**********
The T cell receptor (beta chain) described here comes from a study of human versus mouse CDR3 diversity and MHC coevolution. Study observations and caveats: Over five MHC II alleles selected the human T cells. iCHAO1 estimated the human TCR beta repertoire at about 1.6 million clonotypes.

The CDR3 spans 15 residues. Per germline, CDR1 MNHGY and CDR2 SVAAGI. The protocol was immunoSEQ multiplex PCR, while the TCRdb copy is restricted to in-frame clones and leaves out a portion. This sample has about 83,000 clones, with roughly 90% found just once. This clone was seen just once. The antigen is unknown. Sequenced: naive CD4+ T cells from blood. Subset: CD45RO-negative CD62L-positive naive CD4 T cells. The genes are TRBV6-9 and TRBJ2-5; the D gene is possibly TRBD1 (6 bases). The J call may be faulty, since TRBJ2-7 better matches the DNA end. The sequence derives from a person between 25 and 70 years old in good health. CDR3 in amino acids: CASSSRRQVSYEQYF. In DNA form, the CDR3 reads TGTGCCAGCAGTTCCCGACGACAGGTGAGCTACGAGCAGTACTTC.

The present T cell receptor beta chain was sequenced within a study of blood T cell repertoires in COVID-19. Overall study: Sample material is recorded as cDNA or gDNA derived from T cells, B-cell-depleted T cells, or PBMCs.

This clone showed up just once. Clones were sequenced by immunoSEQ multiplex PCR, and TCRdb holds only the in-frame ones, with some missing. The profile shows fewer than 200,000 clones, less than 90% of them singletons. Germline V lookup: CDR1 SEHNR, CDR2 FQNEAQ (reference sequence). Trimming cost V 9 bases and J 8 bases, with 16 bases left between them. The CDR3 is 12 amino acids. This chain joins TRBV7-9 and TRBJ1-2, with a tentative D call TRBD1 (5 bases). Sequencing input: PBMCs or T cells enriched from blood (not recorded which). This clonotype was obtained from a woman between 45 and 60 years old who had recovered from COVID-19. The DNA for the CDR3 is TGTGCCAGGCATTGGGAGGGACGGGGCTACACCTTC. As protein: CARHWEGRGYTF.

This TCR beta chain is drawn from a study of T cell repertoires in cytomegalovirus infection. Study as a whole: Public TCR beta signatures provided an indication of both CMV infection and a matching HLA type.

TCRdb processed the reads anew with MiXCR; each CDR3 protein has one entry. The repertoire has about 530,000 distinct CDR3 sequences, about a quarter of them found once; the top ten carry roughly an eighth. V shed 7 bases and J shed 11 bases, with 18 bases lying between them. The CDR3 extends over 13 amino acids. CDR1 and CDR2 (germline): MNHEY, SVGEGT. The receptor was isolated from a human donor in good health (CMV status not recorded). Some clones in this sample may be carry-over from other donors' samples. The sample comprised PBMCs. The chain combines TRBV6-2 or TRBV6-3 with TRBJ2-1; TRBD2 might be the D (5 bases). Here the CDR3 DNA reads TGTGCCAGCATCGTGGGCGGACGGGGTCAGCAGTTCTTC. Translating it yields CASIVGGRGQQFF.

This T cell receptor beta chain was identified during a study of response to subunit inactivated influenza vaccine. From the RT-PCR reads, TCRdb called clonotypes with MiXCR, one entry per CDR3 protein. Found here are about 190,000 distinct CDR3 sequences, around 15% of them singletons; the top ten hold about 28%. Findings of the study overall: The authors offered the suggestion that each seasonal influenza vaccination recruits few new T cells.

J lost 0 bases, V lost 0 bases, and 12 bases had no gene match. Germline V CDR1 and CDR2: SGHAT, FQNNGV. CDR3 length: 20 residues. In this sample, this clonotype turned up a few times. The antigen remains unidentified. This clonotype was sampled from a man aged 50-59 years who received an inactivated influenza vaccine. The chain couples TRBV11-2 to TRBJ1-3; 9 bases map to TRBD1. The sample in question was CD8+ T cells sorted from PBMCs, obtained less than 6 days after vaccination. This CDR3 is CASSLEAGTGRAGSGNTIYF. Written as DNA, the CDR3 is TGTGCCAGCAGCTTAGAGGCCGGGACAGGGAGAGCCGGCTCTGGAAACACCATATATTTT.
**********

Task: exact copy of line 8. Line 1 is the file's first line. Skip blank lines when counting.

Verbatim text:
J lost 0 bases, V lost 0 bases, and 12 bases had no gene match. Germline V CDR1 and CDR2: SGHAT, FQNNGV. CDR3 length: 20 residues. In this sample, this clonotype turned up a few times. The antigen remains unidentified. This clonotype was sampled from a man aged 50-59 years who received an inactivated influenza vaccine. The chain couples TRBV11-2 to TRBJ1-3; 9 bases map to TRBD1. The sample in question was CD8+ T cells sorted from PBMCs, obtained less than 6 days after vaccination. This CDR3 is CASSLEAGTGRAGSGNTIYF. Written as DNA, the CDR3 is TGTGCCAGCAGCTTAGAGGCCGGGACAGGGAGAGCCGGCTCTGGAAACACCATATATTTT.